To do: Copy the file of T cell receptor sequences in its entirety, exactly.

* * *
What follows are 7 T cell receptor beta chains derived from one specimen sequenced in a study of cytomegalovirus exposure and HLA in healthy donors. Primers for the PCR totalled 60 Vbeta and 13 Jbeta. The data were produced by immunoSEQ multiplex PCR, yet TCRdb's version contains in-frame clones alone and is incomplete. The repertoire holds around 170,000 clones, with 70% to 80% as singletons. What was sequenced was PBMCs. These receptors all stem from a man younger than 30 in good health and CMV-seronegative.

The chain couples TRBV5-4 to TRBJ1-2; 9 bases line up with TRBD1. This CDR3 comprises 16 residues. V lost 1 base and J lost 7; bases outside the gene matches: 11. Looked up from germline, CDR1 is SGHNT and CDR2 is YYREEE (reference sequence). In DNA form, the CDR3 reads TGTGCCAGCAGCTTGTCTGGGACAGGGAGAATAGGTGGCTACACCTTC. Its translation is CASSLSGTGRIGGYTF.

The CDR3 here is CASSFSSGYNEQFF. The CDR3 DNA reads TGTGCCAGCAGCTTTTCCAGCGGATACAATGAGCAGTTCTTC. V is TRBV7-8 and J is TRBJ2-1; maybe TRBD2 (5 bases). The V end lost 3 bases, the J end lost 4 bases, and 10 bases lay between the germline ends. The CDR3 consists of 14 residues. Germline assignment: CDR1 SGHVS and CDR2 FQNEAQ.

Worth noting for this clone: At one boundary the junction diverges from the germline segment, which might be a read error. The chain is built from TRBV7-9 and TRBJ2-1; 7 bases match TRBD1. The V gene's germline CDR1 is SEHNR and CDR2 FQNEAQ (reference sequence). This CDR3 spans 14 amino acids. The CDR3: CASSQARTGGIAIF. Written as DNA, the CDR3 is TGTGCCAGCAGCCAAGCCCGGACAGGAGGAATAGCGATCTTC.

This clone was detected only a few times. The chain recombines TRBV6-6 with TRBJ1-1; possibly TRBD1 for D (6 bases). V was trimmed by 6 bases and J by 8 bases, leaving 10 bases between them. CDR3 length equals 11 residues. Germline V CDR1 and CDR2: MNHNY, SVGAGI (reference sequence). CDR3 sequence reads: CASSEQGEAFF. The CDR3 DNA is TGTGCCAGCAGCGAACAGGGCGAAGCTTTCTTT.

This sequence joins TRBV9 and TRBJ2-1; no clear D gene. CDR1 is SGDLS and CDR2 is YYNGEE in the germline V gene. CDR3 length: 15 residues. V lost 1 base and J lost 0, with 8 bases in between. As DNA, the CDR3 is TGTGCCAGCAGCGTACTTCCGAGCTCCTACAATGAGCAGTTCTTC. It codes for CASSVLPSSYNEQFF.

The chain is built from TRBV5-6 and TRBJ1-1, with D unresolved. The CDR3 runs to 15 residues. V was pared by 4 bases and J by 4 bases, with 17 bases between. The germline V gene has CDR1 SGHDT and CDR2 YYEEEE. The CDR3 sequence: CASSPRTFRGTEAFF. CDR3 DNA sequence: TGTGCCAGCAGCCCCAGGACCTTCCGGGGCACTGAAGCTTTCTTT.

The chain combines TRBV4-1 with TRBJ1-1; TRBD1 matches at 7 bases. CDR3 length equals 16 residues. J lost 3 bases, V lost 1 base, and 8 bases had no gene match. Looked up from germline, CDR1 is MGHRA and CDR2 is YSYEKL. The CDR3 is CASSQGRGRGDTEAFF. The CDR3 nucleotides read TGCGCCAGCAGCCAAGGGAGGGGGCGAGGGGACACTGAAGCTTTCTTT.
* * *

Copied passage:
What follows are 7 T cell receptor beta chains derived from one specimen sequenced in a study of cytomegalovirus exposure and HLA in healthy donors. Primers for the PCR totalled 60 Vbeta and 13 Jbeta. The data were produced by immunoSEQ multiplex PCR, yet TCRdb's version contains in-frame clones alone and is incomplete. The repertoire holds around 170,000 clones, with 70% to 80% as singletons. What was sequenced was PBMCs. These receptors all stem from a man younger than 30 in good health and CMV-seronegative.

The chain couples TRBV5-4 to TRBJ1-2; 9 bases line up with TRBD1. This CDR3 comprises 16 residues. V lost 1 base and J lost 7; bases outside the gene matches: 11. Looked up from germline, CDR1 is SGHNT and CDR2 is YYREEE (reference sequence). In DNA form, the CDR3 reads TGTGCCAGCAGCTTGTCTGGGACAGGGAGAATAGGTGGCTACACCTTC. Its translation is CASSLSGTGRIGGYTF.

The CDR3 here is CASSFSSGYNEQFF. The CDR3 DNA reads TGTGCCAGCAGCTTTTCCAGCGGATACAATGAGCAGTTCTTC. V is TRBV7-8 and J is TRBJ2-1; maybe TRBD2 (5 bases). The V end lost 3 bases, the J end lost 4 bases, and 10 bases lay between the germline ends. The CDR3 consists of 14 residues. Germline assignment: CDR1 SGHVS and CDR2 FQNEAQ.

Worth noting for this clone: At one boundary the junction diverges from the germline segment, which might be a read error. The chain is built from TRBV7-9 and TRBJ2-1; 7 bases match TRBD1. The V gene's germline CDR1 is SEHNR and CDR2 FQNEAQ (reference sequence). This CDR3 spans 14 amino acids. The CDR3: CASSQARTGGIAIF. Written as DNA, the CDR3 is TGTGCCAGCAGCCAAGCCCGGACAGGAGGAATAGCGATCTTC.

This clone was detected only a few times. The chain recombines TRBV6-6 with TRBJ1-1; possibly TRBD1 for D (6 bases). V was trimmed by 6 bases and J by 8 bases, leaving 10 bases between them. CDR3 length equals 11 residues. Germline V CDR1 and CDR2: MNHNY, SVGAGI (reference sequence). CDR3 sequence reads: CASSEQGEAFF. The CDR3 DNA is TGTGCCAGCAGCGAACAGGGCGAAGCTTTCTTT.

This sequence joins TRBV9 and TRBJ2-1; no clear D gene. CDR1 is SGDLS and CDR2 is YYNGEE in the germline V gene. CDR3 length: 15 residues. V lost 1 base and J lost 0, with 8 bases in between. As DNA, the CDR3 is TGTGCCAGCAGCGTACTTCCGAGCTCCTACAATGAGCAGTTCTTC. It codes for CASSVLPSSYNEQFF.

The chain is built from TRBV5-6 and TRBJ1-1, with D unresolved. The CDR3 runs to 15 residues. V was pared by 4 bases and J by 4 bases, with 17 bases between. The germline V gene has CDR1 SGHDT and CDR2 YYEEEE. The CDR3 sequence: CASSPRTFRGTEAFF. CDR3 DNA sequence: TGTGCCAGCAGCCCCAGGACCTTCCGGGGCACTGAAGCTTTCTTT.

The chain combines TRBV4-1 with TRBJ1-1; TRBD1 matches at 7 bases. CDR3 length equals 16 residues. J lost 3 bases, V lost 1 base, and 8 bases had no gene match. Looked up from germline, CDR1 is MGHRA and CDR2 is YSYEKL. The CDR3 is CASSQGRGRGDTEAFF. The CDR3 nucleotides read TGCGCCAGCAGCCAAGGGAGGGGGCGAGGGGACACTGAAGCTTTCTTT.